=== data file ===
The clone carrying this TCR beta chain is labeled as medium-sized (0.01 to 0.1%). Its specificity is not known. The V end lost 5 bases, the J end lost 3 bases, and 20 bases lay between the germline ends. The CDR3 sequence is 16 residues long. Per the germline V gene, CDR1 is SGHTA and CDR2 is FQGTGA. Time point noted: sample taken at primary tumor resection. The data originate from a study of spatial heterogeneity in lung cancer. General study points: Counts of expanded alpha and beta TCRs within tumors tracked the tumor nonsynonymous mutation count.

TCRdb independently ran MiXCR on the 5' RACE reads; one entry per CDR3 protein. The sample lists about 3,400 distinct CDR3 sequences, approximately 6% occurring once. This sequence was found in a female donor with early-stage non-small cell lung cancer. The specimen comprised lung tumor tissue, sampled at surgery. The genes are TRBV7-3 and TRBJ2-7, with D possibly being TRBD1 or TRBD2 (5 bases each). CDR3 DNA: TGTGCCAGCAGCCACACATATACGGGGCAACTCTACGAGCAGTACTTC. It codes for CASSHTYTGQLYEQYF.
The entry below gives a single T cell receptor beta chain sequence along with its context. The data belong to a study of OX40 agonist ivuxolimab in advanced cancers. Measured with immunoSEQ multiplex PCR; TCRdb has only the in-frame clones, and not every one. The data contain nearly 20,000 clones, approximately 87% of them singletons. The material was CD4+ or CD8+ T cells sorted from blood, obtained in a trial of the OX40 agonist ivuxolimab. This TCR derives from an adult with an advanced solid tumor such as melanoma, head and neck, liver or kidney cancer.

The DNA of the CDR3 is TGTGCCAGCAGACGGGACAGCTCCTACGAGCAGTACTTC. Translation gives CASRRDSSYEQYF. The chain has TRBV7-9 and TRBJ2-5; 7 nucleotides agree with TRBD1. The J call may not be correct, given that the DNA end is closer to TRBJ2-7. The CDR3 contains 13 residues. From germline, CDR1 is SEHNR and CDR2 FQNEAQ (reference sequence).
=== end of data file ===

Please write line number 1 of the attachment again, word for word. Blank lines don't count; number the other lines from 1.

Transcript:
The clone carrying this TCR beta chain is labeled as medium-sized (0.01 to 0.1%). Its specificity is not known. The V end lost 5 bases, the J end lost 3 bases, and 20 bases lay between the germline ends. The CDR3 sequence is 16 residues long. Per the germline V gene, CDR1 is SGHTA and CDR2 is FQGTGA. Time point noted: sample taken at primary tumor resection. The data originate from a study of spatial heterogeneity in lung cancer. General study points: Counts of expanded alpha and beta TCRs within tumors tracked the tumor nonsynonymous mutation count.